As the western world slowly starts to come out of crisis mode, the narrative we built around the “emerging” economies looks like it might start to unravel. Opportunity and growth are linked to increased risks, Investors are thus turning their attention towards volatility and risk to better optimize their investment in those markets. But how much do we really know about risk in the region?
“One of the key lessons learned from the financial crises of 2008/2009 financial crisis is that we need to identify extreme risks as quickly and as accurately as possible,” explains Professor Marie Kratz, Director of the Center of Research in Economics, finance & Actuarial sciences on Risk (CREAR). “But for the most part, we have yet to go beyond a qualitative analysis and actually attach some numbers to what we’re seeing in Asia.”
Indeed, most actuarial research is currently concentrated on the American and European markets because they are the most developed and data is readily available. Paradoxically, even though the 2008/ 2009 crisis revealed their vulnerabilities, developed economies are generally less subject to extreme risks than are emerging economies. While more than ever is at stake, a knowledge gap is widening.
In the context of an always more complex and interdependent international system, one of CREAR’s main goals is to attach real data to new theoretical models that will better quantify risks that are hard to define, like those related to longevity, morbidity or natural disasters. On the question of Asian markets amongst others, CREAR works closely with their partners, among them SCOR – the French-based reinsurance and financial services company.
More than ever, practitioners are keen to work with academics to analyze risk
“More than ever, practitioners are looking to work with academics to better analyze risk,” says Michel Dacorogna, SCOR Scientific Advisor. “In Asia, for example, Professor Kratz and I participated to a conference on insurance risk organized by the Centre for Financial Research at Nanyang Business School (IRFRC). This event was very well attended by professionals from the insurance and finance industries as well as by regulators seeking to learn about the newest developments in the field of quantitative risk management for financial institutions. Risk analysis is one of those key areas in the world of business where practitioners are hungry to work with academics and tap into their expertise.”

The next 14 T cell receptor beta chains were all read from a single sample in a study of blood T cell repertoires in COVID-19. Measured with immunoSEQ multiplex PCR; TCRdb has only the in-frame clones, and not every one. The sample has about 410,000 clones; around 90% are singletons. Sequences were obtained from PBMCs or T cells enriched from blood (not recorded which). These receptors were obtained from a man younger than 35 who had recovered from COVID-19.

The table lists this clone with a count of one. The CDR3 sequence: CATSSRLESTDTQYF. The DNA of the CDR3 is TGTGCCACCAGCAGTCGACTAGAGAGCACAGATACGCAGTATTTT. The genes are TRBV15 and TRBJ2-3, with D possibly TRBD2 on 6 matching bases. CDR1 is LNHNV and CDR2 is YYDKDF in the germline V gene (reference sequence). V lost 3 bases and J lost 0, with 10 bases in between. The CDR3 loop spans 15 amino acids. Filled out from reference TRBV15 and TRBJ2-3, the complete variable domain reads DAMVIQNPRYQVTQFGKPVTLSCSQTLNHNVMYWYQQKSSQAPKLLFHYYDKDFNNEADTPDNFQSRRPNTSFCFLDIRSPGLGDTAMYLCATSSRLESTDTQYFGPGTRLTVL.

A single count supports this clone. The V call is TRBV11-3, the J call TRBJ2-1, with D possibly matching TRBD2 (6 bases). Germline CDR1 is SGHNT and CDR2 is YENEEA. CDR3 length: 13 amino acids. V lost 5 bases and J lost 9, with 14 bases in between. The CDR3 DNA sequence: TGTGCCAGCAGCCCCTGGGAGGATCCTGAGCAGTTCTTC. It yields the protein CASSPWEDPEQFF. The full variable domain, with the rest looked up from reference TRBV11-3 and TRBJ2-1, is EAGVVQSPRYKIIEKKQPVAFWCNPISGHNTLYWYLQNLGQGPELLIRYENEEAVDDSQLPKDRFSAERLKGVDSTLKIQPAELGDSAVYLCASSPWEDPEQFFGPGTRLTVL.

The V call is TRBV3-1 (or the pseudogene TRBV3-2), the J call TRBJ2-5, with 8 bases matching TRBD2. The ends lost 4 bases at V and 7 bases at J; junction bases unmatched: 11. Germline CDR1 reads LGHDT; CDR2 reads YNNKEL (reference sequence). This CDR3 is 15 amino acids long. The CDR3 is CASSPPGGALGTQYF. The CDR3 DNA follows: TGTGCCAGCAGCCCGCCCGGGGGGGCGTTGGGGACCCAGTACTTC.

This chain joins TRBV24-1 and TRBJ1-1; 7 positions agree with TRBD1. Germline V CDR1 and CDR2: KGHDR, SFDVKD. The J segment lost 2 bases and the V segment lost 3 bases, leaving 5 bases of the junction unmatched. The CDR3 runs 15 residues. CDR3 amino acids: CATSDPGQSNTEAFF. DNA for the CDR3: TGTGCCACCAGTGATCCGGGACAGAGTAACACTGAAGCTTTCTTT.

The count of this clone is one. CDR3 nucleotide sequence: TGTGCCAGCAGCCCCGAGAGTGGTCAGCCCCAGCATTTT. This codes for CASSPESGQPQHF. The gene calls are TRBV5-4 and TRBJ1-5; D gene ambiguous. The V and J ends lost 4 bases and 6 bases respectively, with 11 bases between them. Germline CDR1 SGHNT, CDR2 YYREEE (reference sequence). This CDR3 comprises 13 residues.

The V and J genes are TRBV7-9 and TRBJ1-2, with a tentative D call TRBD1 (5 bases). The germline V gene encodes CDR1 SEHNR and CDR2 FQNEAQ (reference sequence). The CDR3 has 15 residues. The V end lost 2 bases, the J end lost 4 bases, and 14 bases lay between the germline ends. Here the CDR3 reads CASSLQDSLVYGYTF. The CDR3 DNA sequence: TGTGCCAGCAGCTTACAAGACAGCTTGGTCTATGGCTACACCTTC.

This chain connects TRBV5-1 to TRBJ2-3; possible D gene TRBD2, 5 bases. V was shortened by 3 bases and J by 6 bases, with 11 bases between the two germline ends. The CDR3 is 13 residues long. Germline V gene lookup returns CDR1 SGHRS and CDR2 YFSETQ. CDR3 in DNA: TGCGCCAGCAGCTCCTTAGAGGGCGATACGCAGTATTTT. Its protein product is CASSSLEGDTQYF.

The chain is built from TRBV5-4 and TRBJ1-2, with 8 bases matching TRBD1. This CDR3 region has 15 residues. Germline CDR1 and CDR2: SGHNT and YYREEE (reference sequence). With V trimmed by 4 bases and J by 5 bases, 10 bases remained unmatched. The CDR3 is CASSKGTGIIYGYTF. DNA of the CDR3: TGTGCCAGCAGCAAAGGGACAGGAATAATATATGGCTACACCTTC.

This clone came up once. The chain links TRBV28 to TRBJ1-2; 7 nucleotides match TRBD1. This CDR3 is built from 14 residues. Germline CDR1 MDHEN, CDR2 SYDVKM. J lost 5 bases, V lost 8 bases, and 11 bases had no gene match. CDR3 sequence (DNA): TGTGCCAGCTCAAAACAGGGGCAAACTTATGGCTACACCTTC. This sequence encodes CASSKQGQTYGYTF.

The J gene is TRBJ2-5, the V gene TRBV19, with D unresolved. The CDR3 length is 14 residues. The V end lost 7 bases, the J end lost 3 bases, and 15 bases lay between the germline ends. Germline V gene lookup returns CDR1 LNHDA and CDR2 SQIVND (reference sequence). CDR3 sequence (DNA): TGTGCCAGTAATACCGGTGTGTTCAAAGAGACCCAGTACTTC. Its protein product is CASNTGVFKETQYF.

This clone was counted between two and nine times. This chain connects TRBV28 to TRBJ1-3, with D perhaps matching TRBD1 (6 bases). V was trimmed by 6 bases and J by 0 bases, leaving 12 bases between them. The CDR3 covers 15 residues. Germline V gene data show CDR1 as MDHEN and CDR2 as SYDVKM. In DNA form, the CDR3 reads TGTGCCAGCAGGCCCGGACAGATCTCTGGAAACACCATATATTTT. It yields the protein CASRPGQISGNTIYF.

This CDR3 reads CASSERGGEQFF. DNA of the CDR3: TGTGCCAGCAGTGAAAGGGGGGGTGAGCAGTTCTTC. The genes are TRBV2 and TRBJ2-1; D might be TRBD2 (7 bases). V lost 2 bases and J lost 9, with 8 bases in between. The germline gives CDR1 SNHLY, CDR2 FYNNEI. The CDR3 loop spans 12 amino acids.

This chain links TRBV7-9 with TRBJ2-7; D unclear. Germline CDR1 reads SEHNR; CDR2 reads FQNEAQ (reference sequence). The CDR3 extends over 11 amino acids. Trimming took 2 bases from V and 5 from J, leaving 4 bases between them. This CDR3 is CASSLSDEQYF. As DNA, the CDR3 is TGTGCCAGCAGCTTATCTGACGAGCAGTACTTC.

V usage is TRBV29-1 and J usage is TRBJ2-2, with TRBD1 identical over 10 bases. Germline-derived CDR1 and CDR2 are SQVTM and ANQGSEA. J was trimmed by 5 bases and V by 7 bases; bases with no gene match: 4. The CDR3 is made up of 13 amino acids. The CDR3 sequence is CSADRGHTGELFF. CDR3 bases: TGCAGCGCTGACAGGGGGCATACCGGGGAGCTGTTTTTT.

Indeed, as Professor Kratz goes on to explain, Asian companies will face new challenges in the coming years, and it’s more important than ever for them to look beyond the accounting balance sheet. Traditional risk analysis and portfolio diversification proved largely ineffective during the 2008/2009 crisis – companies and investors alike had hugely underestimated the crash that was to come, although the means were there to properly model its probability. So researchers can play a big role in helping professionals prepare for bad surprises. Plus, for companies, better risk analysis capabilities means increased competitiveness by choosing the right amount of risk for a certain return or by reducing the risk for a another return.
Research advancement means clarifying risk management, not complicating it
“Unfortunately, one of the major trends in the financial sector today is increased complexity of structured financial products and interactions between agents, which makes it difficult to model the risks,” she says. “Centers like CREAR or IRFRC of Nanyang Business School are looking to develop more realistic approaches based on data and more advanced theories, while taking into account the needs of the Asian market because it’s very specific.”
Complexity masks dangerous risks because it contains a lot of hidden dependencies that are difficult to assess and to model. Therefore, CREAR is looking to develop more suited approaches to this complexity, while preserving a more universal modeling. The specificity of the Asian market is starting to get more attention: The IRFRC for example, sponsored by SCOR, is one of the first research centers on insurance risks in Asia.
“As Warren Buffet once said, ‘you should only insure what you understand,” adds Dr. Dacorogna. “When research helps us predict the kind of extreme outcomes that characterized the 2009 crisis, we’re better prepared because we understand the mechanisms. Unfortunately, the trend is still towards increased complexity, but we’re pushing for better, fundamental understanding.”